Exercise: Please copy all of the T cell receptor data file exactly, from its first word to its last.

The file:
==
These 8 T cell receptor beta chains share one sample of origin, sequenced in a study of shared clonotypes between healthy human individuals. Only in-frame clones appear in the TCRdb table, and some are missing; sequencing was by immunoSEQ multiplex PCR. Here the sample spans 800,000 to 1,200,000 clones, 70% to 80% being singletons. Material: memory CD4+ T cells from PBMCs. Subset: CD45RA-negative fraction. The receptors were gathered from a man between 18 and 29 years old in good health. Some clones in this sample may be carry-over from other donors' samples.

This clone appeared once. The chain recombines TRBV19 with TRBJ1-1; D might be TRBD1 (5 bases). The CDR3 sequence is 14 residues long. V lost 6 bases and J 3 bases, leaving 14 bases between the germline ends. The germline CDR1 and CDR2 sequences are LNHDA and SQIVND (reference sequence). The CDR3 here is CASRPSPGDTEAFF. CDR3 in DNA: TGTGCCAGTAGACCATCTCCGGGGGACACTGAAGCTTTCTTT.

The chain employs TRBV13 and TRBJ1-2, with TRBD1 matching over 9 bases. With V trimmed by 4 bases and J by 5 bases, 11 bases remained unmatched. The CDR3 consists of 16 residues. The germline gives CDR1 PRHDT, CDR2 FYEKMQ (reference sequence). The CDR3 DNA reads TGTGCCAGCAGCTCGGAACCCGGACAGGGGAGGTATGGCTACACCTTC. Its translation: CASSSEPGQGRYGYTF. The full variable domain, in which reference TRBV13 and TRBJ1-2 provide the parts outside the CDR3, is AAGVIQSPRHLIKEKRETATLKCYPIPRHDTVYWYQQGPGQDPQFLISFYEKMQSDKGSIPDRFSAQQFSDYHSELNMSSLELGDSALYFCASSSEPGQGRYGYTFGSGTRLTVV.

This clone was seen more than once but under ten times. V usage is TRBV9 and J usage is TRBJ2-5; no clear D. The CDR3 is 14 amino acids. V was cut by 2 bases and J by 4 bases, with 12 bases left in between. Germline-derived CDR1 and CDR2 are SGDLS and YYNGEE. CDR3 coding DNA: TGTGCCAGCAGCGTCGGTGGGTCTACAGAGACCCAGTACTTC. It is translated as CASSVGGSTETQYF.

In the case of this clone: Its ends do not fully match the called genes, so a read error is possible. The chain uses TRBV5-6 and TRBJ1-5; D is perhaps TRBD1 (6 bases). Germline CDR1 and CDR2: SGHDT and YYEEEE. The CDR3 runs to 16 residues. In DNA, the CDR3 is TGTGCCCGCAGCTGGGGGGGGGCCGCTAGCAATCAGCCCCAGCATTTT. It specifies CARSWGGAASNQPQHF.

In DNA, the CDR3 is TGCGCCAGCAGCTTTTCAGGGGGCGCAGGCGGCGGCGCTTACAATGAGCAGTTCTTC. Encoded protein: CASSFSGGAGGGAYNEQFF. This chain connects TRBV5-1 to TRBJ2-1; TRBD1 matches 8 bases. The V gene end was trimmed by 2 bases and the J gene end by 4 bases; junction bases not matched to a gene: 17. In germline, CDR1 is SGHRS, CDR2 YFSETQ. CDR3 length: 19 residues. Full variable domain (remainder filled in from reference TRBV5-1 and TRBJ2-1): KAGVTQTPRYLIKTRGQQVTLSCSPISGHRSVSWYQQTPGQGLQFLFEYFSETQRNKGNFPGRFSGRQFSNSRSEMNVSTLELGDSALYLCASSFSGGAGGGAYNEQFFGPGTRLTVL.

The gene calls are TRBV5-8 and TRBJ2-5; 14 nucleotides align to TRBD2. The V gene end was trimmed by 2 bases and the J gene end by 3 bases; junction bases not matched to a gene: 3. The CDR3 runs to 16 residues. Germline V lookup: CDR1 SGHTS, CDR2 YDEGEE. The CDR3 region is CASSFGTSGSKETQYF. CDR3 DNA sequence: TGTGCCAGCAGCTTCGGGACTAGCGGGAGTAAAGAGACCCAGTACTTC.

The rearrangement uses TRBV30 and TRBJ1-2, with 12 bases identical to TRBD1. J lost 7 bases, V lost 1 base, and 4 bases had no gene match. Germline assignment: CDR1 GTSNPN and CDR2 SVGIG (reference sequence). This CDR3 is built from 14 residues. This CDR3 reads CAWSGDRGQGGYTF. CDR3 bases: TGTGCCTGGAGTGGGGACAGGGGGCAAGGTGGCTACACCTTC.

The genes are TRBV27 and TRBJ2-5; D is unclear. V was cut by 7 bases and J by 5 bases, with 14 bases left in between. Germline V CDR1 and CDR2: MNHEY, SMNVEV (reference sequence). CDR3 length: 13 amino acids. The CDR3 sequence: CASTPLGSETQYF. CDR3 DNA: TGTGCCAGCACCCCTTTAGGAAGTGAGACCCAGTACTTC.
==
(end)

These 8 T cell receptor beta chains share one sample of origin, sequenced in a study of shared clonotypes between healthy human individuals. Only in-frame clones appear in the TCRdb table, and some are missing; sequencing was by immunoSEQ multiplex PCR. Here the sample spans 800,000 to 1,200,000 clones, 70% to 80% being singletons. Material: memory CD4+ T cells from PBMCs. Subset: CD45RA-negative fraction. The receptors were gathered from a man between 18 and 29 years old in good health. Some clones in this sample may be carry-over from other donors' samples.

This clone appeared once. The chain recombines TRBV19 with TRBJ1-1; D might be TRBD1 (5 bases). The CDR3 sequence is 14 residues long. V lost 6 bases and J 3 bases, leaving 14 bases between the germline ends. The germline CDR1 and CDR2 sequences are LNHDA and SQIVND (reference sequence). The CDR3 here is CASRPSPGDTEAFF. CDR3 in DNA: TGTGCCAGTAGACCATCTCCGGGGGACACTGAAGCTTTCTTT.

The chain employs TRBV13 and TRBJ1-2, with TRBD1 matching over 9 bases. With V trimmed by 4 bases and J by 5 bases, 11 bases remained unmatched. The CDR3 consists of 16 residues. The germline gives CDR1 PRHDT, CDR2 FYEKMQ (reference sequence). The CDR3 DNA reads TGTGCCAGCAGCTCGGAACCCGGACAGGGGAGGTATGGCTACACCTTC. Its translation: CASSSEPGQGRYGYTF. The full variable domain, in which reference TRBV13 and TRBJ1-2 provide the parts outside the CDR3, is AAGVIQSPRHLIKEKRETATLKCYPIPRHDTVYWYQQGPGQDPQFLISFYEKMQSDKGSIPDRFSAQQFSDYHSELNMSSLELGDSALYFCASSSEPGQGRYGYTFGSGTRLTVV.

This clone was seen more than once but under ten times. V usage is TRBV9 and J usage is TRBJ2-5; no clear D. The CDR3 is 14 amino acids. V was cut by 2 bases and J by 4 bases, with 12 bases left in between. Germline-derived CDR1 and CDR2 are SGDLS and YYNGEE. CDR3 coding DNA: TGTGCCAGCAGCGTCGGTGGGTCTACAGAGACCCAGTACTTC. It is translated as CASSVGGSTETQYF.

In the case of this clone: Its ends do not fully match the called genes, so a read error is possible. The chain uses TRBV5-6 and TRBJ1-5; D is perhaps TRBD1 (6 bases). Germline CDR1 and CDR2: SGHDT and YYEEEE. The CDR3 runs to 16 residues. In DNA, the CDR3 is TGTGCCCGCAGCTGGGGGGGGGCCGCTAGCAATCAGCCCCAGCATTTT. It specifies CARSWGGAASNQPQHF.

In DNA, the CDR3 is TGCGCCAGCAGCTTTTCAGGGGGCGCAGGCGGCGGCGCTTACAATGAGCAGTTCTTC. Encoded protein: CASSFSGGAGGGAYNEQFF. This chain connects TRBV5-1 to TRBJ2-1; TRBD1 matches 8 bases. The V gene end was trimmed by 2 bases and the J gene end by 4 bases; junction bases not matched to a gene: 17. In germline, CDR1 is SGHRS, CDR2 YFSETQ. CDR3 length: 19 residues. Full variable domain (remainder filled in from reference TRBV5-1 and TRBJ2-1): KAGVTQTPRYLIKTRGQQVTLSCSPISGHRSVSWYQQTPGQGLQFLFEYFSETQRNKGNFPGRFSGRQFSNSRSEMNVSTLELGDSALYLCASSFSGGAGGGAYNEQFFGPGTRLTVL.

The gene calls are TRBV5-8 and TRBJ2-5; 14 nucleotides align to TRBD2. The V gene end was trimmed by 2 bases and the J gene end by 3 bases; junction bases not matched to a gene: 3. The CDR3 runs to 16 residues. Germline V lookup: CDR1 SGHTS, CDR2 YDEGEE. The CDR3 region is CASSFGTSGSKETQYF. CDR3 DNA sequence: TGTGCCAGCAGCTTCGGGACTAGCGGGAGTAAAGAGACCCAGTACTTC.

The rearrangement uses TRBV30 and TRBJ1-2, with 12 bases identical to TRBD1. J lost 7 bases, V lost 1 base, and 4 bases had no gene match. Germline assignment: CDR1 GTSNPN and CDR2 SVGIG (reference sequence). This CDR3 is built from 14 residues. This CDR3 reads CAWSGDRGQGGYTF. CDR3 bases: TGTGCCTGGAGTGGGGACAGGGGGCAAGGTGGCTACACCTTC.

The genes are TRBV27 and TRBJ2-5; D is unclear. V was cut by 7 bases and J by 5 bases, with 14 bases left in between. Germline V CDR1 and CDR2: MNHEY, SMNVEV (reference sequence). CDR3 length: 13 amino acids. The CDR3 sequence: CASTPLGSETQYF. CDR3 DNA: TGTGCCAGCACCCCTTTAGGAAGTGAGACCCAGTACTTC.